I also run a little MSM turbo and those things aren't particularly efficient when you run it up to 14 psi like I do. The turbo Sav was using in the black car was a ton more efficient and added a lot less heat than the MSM hair dryer would. That is part of the reason he could get such a relatively small increase in air temps over ambient.
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Old 10-02-2015, 03:29 PM   #16
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Quote:
Originally Posted by Rallas View Post
With testing I did this summer on my old BEGI Stage 1 intercooler and FAB9 intercooler I could get 40 deg over ambient on the Fab9 and 45 deg over ambient on the older BEGI stage 1 intercooler. They performed very similar for most runs, but after repeated back to back 2nd-5th pulls the FAB9 would peak out at a lower temperature with the same ambient conditions (90-105deg).


I have not seen any guidance that said 35 deg over ambient is great, 35-50 deg is OK and >60 deg is going to cause issues. I even just tried to get some input a while ago to see what the max acceptable MAT is before you begin running into issues. It would be great to get some feedback from the guys with experience. If we had some idea of what the max MAT to shoot for it would help in determining if a particular intercooler is OK or not. I understand that the awesomeness of Sav's old car could do 30-35 deg over ambient, but what does that mean for the rest of us that don't have infinite budgets.

I was testing on 100-105 deg days and saw MAT go as high as 150 deg. I think the OP was asking if the 135deg temp he was seeing is OK. 135 shouldn't be that bad. I am pretty sure I saw 150-160deg when I tracked my 1.8 before turbo and ran the factory airbox. Like Sav said, if you are seeing that much of an increase above ambient you might be ok in the fall winter, but will have issues during hotter track days.


I also run a little MSM turbo and those things aren't particularly efficient when you run it up to 14 psi like I do. The turbo Sav was using in the black car was a ton more efficient and added a lot less heat than the MSM hair dryer would. That is part of the reason he could get such a relatively small increase in air temps over ambient.
Small turbo may be less efficient, but it's moving less air (mass flow of air) through the intercooler too, so the intercooler might have hot air, but not as much of it. A 250whp turbo miata with 280*F air exiting the turbo vs a 350whp miata with 250*F air exiting the turbo, the higher power car puts a larger thermal load on the intercooler. Basically you need to consider how much power the car was making too if you're going to compare one intercooler setup to another. Basically Sav's car was dumping way more heat into the intercooler than your MSM turbo was at 14 PSI, even if your air temps post-turbo were actually a bit higher.

Regarding what's acceptable? I don't have an answer. Cooler is better though. Colder air is more power and less chance for detonation.
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Old 10-02-2015, 05:01 PM   #17
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-Is 130*F IAT okay per say? No real answer, likely not too bad.

-Is doubling ambient air temps okay? Only if it is very cool outside so generally no.

-Is the issue simply a poorly efficient FMIC (e.g., lack of turbulators, etc.), the pre-throttle body metal heat soaking or general erroneous signal for the IAT sensor or some combo there of? Testing needed but some suspicion of the FMIC based on other's feedback.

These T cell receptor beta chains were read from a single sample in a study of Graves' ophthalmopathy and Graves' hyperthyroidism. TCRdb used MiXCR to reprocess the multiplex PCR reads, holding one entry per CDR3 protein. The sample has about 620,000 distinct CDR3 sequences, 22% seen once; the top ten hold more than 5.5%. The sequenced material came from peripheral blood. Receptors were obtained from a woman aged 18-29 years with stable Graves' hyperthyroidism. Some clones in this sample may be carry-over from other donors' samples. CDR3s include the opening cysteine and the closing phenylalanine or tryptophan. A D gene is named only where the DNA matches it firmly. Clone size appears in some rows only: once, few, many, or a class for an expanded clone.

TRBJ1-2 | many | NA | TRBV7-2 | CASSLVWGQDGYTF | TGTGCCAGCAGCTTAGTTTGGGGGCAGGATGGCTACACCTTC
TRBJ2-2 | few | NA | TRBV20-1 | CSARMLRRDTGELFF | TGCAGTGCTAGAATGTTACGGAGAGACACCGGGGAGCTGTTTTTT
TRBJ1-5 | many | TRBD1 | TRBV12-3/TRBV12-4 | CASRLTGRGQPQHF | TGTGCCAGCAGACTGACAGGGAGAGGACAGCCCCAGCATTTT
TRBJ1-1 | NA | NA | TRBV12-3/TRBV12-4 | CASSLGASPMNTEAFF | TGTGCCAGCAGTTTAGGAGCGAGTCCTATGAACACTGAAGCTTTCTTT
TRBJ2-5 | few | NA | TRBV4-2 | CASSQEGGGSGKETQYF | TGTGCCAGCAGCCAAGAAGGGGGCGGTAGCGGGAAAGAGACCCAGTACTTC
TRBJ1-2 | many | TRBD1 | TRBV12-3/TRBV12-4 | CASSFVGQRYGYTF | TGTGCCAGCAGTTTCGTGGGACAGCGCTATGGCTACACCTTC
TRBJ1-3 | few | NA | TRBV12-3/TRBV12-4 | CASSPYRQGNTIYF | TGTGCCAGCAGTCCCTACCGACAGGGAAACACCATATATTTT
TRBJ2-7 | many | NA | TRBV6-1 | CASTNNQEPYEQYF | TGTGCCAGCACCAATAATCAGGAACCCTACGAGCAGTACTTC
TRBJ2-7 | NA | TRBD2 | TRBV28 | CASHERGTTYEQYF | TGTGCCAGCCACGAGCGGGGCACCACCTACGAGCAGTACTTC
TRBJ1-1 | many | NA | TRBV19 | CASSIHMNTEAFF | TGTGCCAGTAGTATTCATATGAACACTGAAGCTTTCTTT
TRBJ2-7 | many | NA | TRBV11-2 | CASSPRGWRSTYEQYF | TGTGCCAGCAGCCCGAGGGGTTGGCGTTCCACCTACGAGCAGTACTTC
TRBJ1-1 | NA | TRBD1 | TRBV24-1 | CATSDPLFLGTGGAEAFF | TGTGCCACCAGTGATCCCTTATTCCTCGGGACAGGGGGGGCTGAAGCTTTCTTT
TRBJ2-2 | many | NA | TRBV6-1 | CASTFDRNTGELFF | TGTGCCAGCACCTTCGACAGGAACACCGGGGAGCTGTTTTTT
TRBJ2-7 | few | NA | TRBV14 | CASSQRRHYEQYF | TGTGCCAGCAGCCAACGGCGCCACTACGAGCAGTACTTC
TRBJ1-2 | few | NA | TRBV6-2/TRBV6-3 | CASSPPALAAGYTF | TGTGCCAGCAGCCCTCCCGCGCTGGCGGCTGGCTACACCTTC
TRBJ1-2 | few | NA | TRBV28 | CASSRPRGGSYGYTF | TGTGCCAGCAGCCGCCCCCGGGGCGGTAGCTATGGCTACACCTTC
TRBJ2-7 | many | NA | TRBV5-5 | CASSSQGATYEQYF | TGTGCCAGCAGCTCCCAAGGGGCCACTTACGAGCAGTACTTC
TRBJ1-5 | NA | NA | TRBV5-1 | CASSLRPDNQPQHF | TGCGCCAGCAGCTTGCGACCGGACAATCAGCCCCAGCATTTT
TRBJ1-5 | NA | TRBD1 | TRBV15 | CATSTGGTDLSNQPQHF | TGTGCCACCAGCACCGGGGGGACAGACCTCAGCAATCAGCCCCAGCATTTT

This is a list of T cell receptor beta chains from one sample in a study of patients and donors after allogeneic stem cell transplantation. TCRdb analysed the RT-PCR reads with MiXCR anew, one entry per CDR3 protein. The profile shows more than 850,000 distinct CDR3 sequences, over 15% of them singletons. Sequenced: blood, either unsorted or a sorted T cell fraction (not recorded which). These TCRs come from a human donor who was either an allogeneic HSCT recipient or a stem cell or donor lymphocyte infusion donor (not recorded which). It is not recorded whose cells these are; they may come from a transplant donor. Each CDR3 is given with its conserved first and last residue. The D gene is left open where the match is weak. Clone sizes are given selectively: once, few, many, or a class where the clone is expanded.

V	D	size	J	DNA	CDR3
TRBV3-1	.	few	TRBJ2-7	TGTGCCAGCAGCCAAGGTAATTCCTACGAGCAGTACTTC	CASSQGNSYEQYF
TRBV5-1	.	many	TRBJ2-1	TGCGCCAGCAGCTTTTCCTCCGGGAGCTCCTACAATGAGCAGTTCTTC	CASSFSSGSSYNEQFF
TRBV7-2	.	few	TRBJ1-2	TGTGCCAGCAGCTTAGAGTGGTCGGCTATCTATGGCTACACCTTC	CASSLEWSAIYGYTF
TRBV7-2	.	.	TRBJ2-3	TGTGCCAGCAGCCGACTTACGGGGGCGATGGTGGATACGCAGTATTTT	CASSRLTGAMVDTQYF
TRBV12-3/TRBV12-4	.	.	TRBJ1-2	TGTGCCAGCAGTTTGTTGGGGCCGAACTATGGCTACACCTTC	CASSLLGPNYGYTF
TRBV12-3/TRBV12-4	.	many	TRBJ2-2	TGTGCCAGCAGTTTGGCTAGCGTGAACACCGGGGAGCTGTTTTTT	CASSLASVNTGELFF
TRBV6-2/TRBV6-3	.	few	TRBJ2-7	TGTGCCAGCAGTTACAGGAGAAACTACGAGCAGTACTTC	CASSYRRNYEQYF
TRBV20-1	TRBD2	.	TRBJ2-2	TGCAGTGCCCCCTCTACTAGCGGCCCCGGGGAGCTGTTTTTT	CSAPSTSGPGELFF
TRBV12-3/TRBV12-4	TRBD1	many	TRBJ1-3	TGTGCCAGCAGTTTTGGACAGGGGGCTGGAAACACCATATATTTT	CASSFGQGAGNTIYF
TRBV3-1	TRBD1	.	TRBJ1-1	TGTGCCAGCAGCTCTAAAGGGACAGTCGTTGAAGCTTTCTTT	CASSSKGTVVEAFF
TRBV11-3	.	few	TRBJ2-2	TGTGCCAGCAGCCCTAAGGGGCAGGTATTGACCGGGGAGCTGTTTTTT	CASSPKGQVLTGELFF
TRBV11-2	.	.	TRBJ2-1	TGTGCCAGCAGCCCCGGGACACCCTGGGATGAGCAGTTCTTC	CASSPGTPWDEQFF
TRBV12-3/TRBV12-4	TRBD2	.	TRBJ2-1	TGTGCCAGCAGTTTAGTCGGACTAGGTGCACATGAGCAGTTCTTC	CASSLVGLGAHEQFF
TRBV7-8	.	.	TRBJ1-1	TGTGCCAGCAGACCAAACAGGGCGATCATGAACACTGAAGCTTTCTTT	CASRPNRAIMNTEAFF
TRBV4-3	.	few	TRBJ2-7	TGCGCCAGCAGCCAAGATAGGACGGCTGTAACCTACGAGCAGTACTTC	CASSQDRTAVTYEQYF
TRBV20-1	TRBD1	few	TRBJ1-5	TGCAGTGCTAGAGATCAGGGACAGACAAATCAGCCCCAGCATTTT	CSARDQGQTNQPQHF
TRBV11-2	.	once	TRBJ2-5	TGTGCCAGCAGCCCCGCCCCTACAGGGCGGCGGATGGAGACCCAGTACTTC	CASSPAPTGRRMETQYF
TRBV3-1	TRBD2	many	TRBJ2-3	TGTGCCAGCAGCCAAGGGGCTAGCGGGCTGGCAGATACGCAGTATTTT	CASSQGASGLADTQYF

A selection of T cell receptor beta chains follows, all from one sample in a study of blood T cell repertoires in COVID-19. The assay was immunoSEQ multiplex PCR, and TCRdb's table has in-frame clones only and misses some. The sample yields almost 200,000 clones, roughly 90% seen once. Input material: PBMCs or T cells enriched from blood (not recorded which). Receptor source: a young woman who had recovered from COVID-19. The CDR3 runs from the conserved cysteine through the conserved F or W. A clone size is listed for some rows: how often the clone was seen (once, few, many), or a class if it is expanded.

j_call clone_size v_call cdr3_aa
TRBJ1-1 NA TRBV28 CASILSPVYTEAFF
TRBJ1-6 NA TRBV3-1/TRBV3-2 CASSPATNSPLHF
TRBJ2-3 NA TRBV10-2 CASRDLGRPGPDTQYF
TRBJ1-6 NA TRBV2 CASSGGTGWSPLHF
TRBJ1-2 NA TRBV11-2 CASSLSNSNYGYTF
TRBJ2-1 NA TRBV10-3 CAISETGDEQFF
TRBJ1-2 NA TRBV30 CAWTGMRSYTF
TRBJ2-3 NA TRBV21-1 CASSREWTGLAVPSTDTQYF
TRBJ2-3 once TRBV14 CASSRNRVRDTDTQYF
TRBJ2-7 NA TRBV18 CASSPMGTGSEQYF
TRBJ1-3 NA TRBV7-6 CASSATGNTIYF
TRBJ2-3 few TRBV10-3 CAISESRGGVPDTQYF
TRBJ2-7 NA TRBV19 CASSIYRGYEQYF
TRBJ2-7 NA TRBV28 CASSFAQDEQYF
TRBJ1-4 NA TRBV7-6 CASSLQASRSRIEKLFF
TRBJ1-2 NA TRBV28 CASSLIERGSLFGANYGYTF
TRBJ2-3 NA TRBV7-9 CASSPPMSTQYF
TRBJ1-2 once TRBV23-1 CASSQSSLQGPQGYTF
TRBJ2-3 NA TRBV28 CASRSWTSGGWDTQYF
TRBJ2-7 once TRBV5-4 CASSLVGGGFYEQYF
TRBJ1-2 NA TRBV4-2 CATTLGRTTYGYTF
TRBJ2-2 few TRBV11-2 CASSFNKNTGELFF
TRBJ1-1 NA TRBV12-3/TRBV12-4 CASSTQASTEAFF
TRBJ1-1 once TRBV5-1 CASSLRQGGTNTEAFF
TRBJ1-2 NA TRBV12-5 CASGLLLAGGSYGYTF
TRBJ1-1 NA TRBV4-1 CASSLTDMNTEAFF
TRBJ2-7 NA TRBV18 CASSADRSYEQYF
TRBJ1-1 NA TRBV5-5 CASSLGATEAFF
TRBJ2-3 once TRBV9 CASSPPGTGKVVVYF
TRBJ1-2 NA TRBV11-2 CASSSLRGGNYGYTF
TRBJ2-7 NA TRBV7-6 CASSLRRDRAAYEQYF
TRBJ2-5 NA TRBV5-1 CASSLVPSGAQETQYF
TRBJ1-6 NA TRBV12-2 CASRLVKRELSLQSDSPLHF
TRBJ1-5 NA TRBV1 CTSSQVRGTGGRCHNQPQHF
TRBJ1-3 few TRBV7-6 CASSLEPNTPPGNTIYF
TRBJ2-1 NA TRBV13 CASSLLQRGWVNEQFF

Thanks, all. This gives me some things to test and think about, esp. just moving the IAT sensor which is rather easy and likely a revealing test.
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Old 10-03-2015, 01:38 AM   #18
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Ian, didn't seem to do it on the dyno. Aside from that, I don't know if it does it when cold, but it definitely is the cam sensor. Hopefully that solves it. If not, then 6500 rpm rev limit all over again.
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Old 10-03-2015, 01:43 AM   #19
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Oh, and the smaller Precision is basically the same dimensions as the Fab9...crap, now I want to do head to head testing!
The 350hp Precision has excellent internal core design. Lots of turbulators. $305 MSRP vs $175 for the Vibrant/Fab9 350hp intercooler, which should suggest something about function to you. I'll be testing the 350hp Precision IC in my NB2.

My 2871R was definitely a lot more more efficient than the MSM snail, though the power difference more than makes up for it.
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Old 10-03-2015, 10:35 AM   #20
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Default Expected intake temps on the track?

A small turbo moving the same mass of air as a large turbo will create more heat doing so. It will usually need to create more boost pressure to move the same mass of air. This is often due to the increased resistance to flow.

Boost is, after all, a measure of resistance to flow of air through the engine and exhaust. And when air is pressurized heat is created. The greater the pressure the greater the heat. Smaller turbos generally create more heat to make the same power.

If the OP is curious if 130F is generally considered acceptable for a max intake temp regardless of other variables then the answer is generally yes, followed by a qualifier. If your spark table and choice of fuels can handle it without detonation at the chosen power level (with a little margin for det resistance) then it is fine. Mine will handle much higher without detonation (track surface temps often over 135F in summer and air temps in the 95F range) so IAT is tough to keep low. I purposefully chose an efficient turbo, conservative spark, and 8.4 to 1 pistons to reduce chances of det.

Last edited by sixshooter; 10-03-2015 at 10:52 AM.